Recent changes in Google’s branding and corporate structure received mixed feedback, surprisingly never escalating to anything even close to euphoria that often accompanies similar events.
However, even those who had nothing else to say about the new corporate identity were inclined to notice that Google might be going Benjamin Button on us and ageing backwards, at least when it comes to how they choose to present themselves.
Fun facts in search and the incognito problem
Namely, the later offers you an instant random fact once you type “fun facts” into google.com. Below, you’ll have an Ask Another Question button to continue your random facts search as long as you wish, which can keep fanatical factfinders browsing for hours. You’ll also get corresponding results for queries such as “I’m feeling curious,” “I’m feeling puzzled,” “I’m feeling artistic,” etc.
Now, if you feel that the results are somewhat personalized, there may be a good reason for this. Namely, if you switch to an incognito window, you’ll notice no fun facts field pops up. The only reasonable explanation for this is that for fun facts, too, Google uses your search history to deliver results you’ll find truly fascinating.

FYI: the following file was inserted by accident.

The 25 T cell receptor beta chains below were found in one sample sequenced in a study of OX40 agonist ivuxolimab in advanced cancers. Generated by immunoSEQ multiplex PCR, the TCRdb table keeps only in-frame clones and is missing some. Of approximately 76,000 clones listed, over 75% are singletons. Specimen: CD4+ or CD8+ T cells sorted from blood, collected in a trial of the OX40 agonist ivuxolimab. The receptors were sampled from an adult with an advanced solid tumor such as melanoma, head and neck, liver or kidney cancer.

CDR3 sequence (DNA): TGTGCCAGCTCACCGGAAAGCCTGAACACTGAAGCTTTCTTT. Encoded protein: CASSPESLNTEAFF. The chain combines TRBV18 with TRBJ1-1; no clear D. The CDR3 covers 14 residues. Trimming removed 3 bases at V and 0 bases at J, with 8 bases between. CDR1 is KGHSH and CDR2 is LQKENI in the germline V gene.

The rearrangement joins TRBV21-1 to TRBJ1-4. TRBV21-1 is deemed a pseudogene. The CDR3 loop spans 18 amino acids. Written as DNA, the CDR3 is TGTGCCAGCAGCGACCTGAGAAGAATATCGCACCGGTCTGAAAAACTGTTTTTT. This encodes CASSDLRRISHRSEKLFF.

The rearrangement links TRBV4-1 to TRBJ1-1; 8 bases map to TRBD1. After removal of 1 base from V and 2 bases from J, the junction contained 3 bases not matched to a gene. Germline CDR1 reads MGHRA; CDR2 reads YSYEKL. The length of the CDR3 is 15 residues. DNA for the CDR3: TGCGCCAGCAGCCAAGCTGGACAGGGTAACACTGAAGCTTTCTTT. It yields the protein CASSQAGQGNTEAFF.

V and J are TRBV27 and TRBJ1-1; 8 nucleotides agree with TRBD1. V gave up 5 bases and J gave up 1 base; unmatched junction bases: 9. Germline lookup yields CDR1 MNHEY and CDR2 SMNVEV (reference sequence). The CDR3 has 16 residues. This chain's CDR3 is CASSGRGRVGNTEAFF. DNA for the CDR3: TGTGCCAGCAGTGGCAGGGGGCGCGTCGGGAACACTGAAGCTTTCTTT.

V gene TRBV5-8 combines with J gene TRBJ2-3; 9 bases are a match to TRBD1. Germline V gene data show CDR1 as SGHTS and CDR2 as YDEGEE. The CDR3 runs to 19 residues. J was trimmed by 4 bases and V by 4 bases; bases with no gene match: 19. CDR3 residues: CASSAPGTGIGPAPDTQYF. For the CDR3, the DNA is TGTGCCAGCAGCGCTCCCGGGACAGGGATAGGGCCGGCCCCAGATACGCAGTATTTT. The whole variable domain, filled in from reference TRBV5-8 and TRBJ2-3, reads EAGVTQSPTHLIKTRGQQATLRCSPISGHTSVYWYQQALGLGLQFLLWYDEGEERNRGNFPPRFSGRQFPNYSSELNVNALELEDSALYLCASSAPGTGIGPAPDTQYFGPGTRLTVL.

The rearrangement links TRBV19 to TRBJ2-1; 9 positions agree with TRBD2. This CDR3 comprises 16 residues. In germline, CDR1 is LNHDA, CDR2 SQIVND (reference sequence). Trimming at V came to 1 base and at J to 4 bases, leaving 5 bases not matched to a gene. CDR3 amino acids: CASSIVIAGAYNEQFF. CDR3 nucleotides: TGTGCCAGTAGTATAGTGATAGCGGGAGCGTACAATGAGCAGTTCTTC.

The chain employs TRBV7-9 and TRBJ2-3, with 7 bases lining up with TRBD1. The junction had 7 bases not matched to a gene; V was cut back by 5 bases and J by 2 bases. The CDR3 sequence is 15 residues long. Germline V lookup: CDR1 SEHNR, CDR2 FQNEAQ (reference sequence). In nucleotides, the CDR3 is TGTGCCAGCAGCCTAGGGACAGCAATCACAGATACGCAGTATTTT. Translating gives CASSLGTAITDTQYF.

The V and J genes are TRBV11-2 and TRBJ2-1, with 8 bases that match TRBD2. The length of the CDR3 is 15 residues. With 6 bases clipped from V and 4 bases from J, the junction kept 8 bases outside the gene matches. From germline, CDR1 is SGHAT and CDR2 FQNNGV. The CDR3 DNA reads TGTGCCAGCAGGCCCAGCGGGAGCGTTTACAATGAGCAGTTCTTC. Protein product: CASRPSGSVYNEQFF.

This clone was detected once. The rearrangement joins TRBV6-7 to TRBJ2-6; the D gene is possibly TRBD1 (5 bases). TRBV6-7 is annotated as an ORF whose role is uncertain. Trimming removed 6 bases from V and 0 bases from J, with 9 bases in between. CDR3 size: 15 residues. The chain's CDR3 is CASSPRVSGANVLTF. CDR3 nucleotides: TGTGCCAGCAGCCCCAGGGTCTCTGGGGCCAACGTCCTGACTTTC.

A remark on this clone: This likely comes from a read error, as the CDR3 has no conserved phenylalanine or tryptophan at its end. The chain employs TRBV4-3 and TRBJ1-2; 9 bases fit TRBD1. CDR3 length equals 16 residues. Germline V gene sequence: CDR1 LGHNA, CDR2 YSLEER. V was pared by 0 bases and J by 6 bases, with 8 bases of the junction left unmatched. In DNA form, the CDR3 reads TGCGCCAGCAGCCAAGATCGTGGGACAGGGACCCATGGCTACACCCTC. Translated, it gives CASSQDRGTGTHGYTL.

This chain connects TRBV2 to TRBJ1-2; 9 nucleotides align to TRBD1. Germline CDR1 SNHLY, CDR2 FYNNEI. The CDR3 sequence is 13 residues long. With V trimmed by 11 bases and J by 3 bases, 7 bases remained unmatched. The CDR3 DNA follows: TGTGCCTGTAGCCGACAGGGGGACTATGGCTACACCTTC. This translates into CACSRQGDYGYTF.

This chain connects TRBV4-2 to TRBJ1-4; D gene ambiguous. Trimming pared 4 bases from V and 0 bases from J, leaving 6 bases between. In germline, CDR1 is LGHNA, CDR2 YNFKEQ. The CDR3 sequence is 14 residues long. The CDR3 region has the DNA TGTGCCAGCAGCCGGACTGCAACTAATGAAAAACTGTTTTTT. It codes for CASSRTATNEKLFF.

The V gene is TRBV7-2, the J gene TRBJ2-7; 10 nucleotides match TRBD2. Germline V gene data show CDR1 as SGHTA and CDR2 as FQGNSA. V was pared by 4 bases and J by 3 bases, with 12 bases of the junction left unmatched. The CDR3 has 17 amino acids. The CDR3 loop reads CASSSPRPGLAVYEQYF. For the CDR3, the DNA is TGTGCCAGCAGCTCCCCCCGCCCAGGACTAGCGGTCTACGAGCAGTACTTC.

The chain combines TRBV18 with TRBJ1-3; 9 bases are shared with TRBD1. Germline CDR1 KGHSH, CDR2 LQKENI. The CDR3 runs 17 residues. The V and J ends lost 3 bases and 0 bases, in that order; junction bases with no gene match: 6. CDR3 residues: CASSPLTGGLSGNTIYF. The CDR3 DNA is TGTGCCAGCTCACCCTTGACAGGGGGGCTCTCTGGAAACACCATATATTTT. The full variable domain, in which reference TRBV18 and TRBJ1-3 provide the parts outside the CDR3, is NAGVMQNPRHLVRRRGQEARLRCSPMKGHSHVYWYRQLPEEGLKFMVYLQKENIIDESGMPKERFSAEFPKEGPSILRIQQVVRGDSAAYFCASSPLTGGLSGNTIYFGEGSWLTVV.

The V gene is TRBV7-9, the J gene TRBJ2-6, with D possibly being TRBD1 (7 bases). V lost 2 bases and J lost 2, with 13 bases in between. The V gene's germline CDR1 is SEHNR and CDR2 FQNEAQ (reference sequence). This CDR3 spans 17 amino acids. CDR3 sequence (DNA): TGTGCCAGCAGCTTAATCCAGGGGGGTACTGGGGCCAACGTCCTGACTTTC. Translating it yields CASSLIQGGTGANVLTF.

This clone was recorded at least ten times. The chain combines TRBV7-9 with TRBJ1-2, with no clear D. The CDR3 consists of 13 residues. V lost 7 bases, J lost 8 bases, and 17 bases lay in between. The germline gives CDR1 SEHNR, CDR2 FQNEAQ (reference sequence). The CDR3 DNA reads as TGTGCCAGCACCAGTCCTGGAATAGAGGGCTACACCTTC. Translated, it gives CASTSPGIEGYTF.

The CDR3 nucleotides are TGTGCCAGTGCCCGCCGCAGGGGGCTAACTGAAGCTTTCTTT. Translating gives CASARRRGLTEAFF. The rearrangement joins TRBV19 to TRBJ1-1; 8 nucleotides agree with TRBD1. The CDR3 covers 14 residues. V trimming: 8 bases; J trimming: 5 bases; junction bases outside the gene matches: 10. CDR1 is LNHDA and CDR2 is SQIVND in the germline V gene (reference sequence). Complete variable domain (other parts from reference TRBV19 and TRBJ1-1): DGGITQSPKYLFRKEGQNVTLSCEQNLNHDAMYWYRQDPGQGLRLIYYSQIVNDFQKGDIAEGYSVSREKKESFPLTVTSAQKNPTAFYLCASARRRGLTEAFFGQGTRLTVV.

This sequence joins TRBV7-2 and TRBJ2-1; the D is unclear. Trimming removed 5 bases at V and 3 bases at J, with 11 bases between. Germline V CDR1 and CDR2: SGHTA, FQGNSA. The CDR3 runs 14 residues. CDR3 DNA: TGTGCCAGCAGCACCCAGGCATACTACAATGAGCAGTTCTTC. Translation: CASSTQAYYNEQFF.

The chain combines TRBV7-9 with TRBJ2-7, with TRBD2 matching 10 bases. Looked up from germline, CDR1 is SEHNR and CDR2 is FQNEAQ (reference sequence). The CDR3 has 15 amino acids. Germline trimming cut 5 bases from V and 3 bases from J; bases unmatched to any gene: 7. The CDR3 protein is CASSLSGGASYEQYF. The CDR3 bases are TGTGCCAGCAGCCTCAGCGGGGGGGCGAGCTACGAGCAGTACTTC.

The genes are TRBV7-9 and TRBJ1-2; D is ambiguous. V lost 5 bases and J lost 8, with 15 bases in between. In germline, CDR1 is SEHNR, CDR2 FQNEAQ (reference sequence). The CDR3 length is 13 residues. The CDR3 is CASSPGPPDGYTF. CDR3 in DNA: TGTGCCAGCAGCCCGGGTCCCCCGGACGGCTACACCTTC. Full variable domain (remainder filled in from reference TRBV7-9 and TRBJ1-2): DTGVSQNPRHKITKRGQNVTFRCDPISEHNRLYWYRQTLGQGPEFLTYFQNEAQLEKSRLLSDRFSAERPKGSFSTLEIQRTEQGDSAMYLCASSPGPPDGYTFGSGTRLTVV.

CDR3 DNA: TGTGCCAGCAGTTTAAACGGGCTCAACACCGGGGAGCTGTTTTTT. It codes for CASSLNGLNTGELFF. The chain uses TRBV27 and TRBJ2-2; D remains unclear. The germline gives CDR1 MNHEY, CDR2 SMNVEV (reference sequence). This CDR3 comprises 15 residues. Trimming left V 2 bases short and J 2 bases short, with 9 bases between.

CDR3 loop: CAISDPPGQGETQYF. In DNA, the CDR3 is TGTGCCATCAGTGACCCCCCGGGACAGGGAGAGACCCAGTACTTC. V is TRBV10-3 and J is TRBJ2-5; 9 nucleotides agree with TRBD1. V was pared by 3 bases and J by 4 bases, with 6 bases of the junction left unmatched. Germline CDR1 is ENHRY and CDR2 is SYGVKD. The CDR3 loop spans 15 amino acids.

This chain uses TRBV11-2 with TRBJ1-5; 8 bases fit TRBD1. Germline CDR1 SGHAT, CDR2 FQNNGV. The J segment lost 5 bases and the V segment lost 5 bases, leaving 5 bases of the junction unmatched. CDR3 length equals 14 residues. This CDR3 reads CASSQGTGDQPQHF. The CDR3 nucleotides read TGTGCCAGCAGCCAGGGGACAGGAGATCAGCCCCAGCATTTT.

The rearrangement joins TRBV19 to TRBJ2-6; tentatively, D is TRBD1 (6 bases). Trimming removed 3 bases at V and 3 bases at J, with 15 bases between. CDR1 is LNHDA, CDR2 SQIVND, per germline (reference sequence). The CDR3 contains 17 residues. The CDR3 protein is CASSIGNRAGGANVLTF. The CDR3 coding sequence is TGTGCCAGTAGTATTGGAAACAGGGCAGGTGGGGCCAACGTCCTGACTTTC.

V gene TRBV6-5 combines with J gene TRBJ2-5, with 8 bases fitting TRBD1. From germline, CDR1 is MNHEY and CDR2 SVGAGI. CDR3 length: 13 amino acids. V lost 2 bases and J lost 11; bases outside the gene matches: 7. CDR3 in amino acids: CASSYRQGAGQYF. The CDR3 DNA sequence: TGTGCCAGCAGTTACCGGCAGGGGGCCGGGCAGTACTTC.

Knowing how dedicated to providing excellent UX Google is, this isn’t at all surprising. In fact, this further points to the value of interesting content, which should only encourage webmasters to follow Google’s lead and shift to more engaging content forms.
New logo: new story
The replacement of the only semi-formal or traditional aspect of their logotype – serif typeface with an apparently blasphemously youthful sans serif still caused quite a commotion.
Naturally, the fact that Google recently created a “parent” company for themselves, named it”Alphabet” and adorned the homepage of the site introducing this restructuring with preschool dice might have helped people come under the impression that the search giant is not exactly acting its age.
While Google’s decision to use a sans serif typeface of their creation is more than sufficiently explained by the fact that this kind of font is easier to read in smaller sizes and generally neat, there will still be those who will either think this is infantile, or that it”s a devious attempt to lull the unsuspecting humanity into a false sense of ease before they unleash the real Panda.
There is, however, another way of looking at it. The playground they have created for themselves, where they can work on sometimes seemingly childishly naÃ¯ve and optimistic moonshot projects as far or as close from the eyes and influence of the investors as they want, should come equipped with learning tools. Â The name Alphabet might also be meant to signify not only their moving from numbers (Google) to letters, i.e. to a semantic appreciation of the data they handle, closer to how their users see the world; but also a promise that they are only in the infancy stage of their project, that they are still learning and that we can expect a lot of them in the time to come.